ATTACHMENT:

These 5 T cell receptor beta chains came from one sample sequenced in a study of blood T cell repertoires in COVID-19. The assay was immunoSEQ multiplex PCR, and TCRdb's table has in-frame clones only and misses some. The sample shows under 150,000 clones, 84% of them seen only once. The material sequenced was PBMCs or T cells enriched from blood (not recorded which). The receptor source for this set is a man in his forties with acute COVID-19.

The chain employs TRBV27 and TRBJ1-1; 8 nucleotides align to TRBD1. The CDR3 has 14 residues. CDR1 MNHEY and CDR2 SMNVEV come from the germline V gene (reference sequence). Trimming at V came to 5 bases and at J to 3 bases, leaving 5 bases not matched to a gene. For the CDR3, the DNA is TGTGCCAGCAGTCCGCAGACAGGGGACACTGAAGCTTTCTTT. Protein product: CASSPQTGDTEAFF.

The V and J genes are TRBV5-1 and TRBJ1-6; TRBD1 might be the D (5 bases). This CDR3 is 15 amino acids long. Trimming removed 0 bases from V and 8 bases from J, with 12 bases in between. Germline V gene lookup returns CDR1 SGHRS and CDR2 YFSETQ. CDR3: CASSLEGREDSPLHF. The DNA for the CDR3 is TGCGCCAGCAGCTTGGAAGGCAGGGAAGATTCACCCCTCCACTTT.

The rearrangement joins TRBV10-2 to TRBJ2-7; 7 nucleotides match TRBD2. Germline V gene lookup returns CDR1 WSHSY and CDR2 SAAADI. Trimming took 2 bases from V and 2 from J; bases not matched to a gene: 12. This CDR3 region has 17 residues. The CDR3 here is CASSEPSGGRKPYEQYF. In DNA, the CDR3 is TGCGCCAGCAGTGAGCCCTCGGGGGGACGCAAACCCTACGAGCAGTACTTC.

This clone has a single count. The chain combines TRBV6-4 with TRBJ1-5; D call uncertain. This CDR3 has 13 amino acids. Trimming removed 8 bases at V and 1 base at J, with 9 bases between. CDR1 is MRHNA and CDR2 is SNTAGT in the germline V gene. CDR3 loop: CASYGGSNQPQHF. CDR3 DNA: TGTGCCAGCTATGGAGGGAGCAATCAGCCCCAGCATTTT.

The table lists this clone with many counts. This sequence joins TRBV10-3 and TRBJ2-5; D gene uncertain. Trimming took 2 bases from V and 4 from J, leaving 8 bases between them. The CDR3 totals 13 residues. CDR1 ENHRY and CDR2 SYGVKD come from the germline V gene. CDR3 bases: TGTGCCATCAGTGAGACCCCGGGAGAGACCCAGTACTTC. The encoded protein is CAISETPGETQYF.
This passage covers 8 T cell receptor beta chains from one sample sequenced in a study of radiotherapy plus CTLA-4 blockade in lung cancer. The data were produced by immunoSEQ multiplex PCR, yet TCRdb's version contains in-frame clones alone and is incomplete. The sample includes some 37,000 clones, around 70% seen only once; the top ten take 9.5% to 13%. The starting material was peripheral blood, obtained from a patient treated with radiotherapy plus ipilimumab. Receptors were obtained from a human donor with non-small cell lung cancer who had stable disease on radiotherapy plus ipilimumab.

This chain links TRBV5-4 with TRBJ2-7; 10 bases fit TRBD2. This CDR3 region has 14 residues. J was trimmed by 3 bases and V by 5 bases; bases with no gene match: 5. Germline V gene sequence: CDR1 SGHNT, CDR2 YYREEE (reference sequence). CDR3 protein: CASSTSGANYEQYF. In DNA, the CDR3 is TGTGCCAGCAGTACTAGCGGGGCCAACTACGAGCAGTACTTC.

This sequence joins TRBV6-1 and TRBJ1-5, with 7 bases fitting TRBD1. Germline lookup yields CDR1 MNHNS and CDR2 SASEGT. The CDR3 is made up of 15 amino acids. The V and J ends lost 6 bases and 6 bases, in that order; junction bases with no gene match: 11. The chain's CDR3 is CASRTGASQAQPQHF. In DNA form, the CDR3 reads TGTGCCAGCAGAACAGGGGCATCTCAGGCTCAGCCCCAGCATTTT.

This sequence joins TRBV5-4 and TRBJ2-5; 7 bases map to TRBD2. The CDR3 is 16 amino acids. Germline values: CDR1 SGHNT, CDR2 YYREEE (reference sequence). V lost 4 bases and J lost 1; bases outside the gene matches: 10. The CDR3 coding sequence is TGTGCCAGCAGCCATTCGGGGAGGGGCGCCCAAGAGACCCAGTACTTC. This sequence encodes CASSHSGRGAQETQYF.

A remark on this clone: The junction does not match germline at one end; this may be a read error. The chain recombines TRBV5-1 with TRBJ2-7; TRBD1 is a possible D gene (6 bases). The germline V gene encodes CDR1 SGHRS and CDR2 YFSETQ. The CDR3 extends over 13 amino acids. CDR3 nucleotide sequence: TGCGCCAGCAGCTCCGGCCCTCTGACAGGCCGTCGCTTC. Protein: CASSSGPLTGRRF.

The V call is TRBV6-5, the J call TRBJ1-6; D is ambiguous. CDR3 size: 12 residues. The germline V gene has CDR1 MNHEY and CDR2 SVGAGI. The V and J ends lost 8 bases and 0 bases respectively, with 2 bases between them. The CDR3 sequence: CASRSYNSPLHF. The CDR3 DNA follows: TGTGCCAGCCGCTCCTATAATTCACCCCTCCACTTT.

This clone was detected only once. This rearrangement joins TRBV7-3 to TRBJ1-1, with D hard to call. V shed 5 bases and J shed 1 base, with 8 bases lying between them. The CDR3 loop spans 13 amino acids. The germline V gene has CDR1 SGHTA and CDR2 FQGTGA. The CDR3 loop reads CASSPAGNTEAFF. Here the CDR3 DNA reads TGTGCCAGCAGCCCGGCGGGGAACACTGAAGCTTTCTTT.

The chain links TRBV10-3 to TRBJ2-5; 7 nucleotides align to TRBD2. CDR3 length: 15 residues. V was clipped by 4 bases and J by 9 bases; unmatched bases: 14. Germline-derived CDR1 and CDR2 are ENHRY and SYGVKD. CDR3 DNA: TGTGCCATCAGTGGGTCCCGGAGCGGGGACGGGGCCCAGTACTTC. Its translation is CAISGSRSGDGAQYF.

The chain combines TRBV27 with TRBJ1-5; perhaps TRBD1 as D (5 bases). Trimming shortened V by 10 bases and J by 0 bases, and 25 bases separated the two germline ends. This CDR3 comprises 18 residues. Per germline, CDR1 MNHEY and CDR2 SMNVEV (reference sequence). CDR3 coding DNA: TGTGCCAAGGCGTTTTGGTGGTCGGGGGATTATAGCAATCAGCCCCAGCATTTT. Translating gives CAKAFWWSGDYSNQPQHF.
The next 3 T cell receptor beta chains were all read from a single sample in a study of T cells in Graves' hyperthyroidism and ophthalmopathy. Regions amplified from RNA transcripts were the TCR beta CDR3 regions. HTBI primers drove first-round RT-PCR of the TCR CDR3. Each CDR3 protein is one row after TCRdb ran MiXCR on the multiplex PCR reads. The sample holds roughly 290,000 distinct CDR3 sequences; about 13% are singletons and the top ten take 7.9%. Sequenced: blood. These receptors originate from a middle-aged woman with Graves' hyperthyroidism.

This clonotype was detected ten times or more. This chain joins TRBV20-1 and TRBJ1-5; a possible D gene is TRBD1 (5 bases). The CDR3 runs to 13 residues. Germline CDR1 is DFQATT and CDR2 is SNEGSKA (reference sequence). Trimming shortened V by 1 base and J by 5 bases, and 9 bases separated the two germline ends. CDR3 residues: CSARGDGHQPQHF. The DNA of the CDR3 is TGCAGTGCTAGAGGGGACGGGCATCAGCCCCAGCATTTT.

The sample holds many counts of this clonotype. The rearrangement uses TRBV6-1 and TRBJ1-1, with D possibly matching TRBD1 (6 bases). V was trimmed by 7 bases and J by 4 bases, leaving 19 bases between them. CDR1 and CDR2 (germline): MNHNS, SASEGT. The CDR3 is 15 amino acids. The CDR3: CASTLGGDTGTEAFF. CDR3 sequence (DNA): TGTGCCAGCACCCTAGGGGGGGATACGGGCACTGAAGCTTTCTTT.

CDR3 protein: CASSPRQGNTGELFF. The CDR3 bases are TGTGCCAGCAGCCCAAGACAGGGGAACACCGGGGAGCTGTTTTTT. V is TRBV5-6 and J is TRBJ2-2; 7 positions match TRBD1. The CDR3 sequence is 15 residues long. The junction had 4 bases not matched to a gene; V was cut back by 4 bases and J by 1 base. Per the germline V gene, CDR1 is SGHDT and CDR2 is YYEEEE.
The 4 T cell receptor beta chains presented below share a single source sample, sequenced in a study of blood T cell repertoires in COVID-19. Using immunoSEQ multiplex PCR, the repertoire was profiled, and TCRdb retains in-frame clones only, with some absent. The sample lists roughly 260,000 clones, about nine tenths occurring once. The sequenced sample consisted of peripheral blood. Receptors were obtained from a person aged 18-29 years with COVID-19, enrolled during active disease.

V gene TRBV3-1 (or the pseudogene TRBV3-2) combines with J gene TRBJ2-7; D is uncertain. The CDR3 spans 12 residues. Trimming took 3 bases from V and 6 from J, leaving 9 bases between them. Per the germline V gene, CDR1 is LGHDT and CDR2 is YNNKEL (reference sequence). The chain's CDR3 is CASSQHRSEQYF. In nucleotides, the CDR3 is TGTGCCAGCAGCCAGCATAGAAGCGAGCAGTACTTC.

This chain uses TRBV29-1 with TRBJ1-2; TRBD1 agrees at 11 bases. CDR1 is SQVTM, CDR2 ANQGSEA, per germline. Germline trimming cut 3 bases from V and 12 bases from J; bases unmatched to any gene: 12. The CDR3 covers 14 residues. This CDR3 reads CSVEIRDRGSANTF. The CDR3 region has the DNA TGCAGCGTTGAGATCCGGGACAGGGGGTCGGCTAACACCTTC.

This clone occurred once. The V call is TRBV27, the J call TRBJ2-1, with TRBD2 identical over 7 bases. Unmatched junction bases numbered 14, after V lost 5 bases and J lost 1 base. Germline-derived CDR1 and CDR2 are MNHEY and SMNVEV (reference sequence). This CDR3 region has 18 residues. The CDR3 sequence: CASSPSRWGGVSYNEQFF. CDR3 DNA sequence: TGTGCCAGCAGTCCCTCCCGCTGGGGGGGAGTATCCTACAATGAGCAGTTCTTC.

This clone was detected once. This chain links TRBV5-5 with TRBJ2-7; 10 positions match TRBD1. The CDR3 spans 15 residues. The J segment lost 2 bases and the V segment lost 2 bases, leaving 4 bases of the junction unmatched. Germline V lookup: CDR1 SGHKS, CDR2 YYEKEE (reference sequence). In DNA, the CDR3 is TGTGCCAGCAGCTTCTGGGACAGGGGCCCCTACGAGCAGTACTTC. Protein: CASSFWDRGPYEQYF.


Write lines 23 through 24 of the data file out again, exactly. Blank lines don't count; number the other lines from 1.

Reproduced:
This clone occurred once. The V call is TRBV27, the J call TRBJ2-1, with TRBD2 identical over 7 bases. Unmatched junction bases numbered 14, after V lost 5 bases and J lost 1 base. Germline-derived CDR1 and CDR2 are MNHEY and SMNVEV (reference sequence). This CDR3 region has 18 residues. The CDR3 sequence: CASSPSRWGGVSYNEQFF. CDR3 DNA sequence: TGTGCCAGCAGTCCCTCCCGCTGGGGGGGAGTATCCTACAATGAGCAGTTCTTC.

This clone was detected once. This chain links TRBV5-5 with TRBJ2-7; 10 positions match TRBD1. The CDR3 spans 15 residues. The J segment lost 2 bases and the V segment lost 2 bases, leaving 4 bases of the junction unmatched. Germline V lookup: CDR1 SGHKS, CDR2 YYEKEE (reference sequence). In DNA, the CDR3 is TGTGCCAGCAGCTTCTGGGACAGGGGCCCCTACGAGCAGTACTTC. Protein: CASSFWDRGPYEQYF.